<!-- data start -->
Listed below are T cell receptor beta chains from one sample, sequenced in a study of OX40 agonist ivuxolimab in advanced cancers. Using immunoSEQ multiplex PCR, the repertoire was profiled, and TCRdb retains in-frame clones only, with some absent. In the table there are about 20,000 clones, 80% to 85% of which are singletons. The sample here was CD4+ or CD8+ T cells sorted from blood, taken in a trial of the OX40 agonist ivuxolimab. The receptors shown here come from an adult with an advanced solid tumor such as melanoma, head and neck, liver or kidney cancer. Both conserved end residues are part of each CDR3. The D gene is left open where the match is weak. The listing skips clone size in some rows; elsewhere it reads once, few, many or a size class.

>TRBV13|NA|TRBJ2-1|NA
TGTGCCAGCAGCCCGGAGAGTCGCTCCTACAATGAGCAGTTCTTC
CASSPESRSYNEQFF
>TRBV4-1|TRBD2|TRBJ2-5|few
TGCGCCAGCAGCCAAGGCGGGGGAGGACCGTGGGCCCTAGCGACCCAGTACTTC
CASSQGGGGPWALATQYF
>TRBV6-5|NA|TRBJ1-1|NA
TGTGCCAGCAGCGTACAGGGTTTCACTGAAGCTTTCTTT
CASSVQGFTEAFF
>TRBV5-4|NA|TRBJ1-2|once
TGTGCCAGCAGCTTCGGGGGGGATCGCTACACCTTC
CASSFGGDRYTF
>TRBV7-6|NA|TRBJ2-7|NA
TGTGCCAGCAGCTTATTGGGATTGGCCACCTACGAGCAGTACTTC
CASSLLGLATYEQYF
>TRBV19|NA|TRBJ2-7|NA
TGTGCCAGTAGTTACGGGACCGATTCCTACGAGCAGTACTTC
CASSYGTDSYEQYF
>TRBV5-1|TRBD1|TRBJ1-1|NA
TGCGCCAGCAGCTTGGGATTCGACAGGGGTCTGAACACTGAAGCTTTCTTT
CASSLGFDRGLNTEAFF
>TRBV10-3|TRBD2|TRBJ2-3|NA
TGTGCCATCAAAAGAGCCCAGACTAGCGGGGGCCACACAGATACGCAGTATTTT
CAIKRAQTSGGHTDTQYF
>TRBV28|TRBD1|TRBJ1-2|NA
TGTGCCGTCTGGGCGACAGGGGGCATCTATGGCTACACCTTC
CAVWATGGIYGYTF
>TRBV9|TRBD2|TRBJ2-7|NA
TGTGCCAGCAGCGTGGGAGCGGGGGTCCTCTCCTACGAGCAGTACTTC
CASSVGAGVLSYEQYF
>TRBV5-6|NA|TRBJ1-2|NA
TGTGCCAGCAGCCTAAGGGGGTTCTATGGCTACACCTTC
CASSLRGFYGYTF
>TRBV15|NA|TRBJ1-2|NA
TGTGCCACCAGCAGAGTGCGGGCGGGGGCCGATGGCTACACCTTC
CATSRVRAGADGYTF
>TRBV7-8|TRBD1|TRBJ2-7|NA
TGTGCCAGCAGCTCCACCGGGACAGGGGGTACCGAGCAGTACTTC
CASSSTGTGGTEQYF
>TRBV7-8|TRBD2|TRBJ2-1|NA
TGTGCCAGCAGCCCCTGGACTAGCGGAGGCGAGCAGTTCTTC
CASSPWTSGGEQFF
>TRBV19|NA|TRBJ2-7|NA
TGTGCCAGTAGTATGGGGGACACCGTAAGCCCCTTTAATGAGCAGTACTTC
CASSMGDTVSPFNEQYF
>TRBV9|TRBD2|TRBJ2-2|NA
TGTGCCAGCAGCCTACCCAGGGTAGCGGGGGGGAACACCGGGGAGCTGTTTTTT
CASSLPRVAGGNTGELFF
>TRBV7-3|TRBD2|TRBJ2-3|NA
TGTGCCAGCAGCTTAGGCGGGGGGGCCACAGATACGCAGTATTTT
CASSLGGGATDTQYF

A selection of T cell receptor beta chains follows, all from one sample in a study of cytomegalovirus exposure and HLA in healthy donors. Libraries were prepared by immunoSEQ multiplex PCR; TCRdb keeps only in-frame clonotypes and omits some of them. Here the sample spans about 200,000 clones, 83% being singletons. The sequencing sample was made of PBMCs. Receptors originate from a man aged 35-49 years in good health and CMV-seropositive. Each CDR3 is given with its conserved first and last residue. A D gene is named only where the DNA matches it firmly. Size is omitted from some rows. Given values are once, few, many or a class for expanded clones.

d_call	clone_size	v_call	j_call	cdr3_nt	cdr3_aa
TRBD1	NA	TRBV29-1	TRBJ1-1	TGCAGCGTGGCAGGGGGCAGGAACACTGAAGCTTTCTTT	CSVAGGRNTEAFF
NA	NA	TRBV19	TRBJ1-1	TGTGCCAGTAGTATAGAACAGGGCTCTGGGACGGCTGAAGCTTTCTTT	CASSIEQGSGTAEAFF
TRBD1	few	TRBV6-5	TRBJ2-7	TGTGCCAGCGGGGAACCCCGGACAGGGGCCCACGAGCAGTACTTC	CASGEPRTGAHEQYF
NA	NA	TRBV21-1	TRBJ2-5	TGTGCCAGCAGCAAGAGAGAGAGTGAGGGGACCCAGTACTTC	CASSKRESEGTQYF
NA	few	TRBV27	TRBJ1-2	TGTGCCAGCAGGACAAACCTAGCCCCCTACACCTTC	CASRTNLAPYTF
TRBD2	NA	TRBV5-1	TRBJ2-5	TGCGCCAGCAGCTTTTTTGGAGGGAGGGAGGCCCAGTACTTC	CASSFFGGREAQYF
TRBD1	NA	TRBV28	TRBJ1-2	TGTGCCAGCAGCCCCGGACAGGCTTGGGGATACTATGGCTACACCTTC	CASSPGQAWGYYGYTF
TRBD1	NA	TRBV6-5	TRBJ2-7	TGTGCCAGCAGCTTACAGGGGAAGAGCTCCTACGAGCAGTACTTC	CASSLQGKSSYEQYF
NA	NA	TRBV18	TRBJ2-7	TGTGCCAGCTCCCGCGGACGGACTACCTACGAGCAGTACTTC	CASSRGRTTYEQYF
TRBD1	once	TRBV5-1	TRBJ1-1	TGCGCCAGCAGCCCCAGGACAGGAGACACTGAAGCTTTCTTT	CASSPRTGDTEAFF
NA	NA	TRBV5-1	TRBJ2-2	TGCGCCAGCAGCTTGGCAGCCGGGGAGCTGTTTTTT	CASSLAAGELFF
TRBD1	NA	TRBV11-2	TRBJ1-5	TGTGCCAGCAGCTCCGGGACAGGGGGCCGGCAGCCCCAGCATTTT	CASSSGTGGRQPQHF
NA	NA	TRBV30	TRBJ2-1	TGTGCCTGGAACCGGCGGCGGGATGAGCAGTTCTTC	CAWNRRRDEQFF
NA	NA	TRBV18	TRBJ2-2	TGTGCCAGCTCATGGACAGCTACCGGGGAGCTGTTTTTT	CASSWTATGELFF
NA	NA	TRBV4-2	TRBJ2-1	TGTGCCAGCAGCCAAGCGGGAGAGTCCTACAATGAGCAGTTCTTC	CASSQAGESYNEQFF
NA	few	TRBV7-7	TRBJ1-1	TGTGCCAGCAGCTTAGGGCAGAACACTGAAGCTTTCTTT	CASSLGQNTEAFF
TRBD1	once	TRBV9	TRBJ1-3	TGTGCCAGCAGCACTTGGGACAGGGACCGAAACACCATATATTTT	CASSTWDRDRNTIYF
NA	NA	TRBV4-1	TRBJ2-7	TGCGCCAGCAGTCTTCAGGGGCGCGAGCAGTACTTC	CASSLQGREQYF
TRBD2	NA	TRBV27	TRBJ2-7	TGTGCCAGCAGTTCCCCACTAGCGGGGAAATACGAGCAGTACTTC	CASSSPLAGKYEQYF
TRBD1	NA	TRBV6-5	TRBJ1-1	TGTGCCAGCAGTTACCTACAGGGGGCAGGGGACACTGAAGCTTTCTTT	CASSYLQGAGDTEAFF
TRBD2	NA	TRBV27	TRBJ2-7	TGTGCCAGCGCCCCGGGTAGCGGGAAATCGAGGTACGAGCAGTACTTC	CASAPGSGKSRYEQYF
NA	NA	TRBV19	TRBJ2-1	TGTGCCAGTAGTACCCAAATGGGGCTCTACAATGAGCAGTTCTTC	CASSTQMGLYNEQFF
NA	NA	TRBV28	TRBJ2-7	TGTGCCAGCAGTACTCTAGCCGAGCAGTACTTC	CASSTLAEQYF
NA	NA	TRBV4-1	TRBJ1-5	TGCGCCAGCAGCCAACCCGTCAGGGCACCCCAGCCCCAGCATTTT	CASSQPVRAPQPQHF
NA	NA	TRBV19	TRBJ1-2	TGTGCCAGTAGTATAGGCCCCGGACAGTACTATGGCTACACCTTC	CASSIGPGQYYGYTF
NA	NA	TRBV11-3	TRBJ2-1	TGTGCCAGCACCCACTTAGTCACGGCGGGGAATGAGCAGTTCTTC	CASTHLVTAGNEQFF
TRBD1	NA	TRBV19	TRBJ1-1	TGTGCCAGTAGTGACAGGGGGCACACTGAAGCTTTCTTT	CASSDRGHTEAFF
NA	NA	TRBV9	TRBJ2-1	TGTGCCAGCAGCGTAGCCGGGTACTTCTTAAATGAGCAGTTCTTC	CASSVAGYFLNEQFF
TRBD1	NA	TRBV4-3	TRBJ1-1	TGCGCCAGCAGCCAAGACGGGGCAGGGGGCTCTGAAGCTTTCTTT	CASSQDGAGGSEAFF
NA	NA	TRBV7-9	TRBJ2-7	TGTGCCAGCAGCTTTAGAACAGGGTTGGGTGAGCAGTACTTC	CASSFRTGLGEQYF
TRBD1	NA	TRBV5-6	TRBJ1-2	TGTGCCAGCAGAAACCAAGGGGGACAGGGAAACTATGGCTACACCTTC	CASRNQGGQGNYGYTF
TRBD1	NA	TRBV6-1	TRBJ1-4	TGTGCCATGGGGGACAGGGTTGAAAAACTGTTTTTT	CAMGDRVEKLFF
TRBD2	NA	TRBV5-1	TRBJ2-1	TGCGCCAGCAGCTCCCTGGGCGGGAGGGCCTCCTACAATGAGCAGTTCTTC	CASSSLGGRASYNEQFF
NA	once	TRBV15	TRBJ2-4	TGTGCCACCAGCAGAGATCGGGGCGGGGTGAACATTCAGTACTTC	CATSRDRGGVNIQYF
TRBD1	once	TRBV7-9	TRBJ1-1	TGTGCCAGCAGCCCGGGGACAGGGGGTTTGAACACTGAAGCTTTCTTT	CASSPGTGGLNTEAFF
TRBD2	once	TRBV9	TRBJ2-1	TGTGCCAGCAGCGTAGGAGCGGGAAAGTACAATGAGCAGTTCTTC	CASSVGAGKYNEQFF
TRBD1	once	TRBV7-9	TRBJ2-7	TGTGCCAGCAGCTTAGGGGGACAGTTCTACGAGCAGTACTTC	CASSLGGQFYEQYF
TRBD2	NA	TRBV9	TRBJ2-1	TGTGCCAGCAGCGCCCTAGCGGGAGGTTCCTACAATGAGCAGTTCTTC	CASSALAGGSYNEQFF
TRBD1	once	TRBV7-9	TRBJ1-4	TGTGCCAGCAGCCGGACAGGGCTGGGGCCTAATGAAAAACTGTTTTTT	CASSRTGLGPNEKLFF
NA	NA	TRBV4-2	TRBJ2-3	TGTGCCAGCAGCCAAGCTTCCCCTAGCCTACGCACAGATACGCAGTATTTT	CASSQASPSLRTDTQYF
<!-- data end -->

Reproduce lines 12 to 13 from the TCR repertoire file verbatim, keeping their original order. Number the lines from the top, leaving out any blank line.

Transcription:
TGTGCCAGCAGCTTCGGGGGGGATCGCTACACCTTC
CASSFGGDRYTF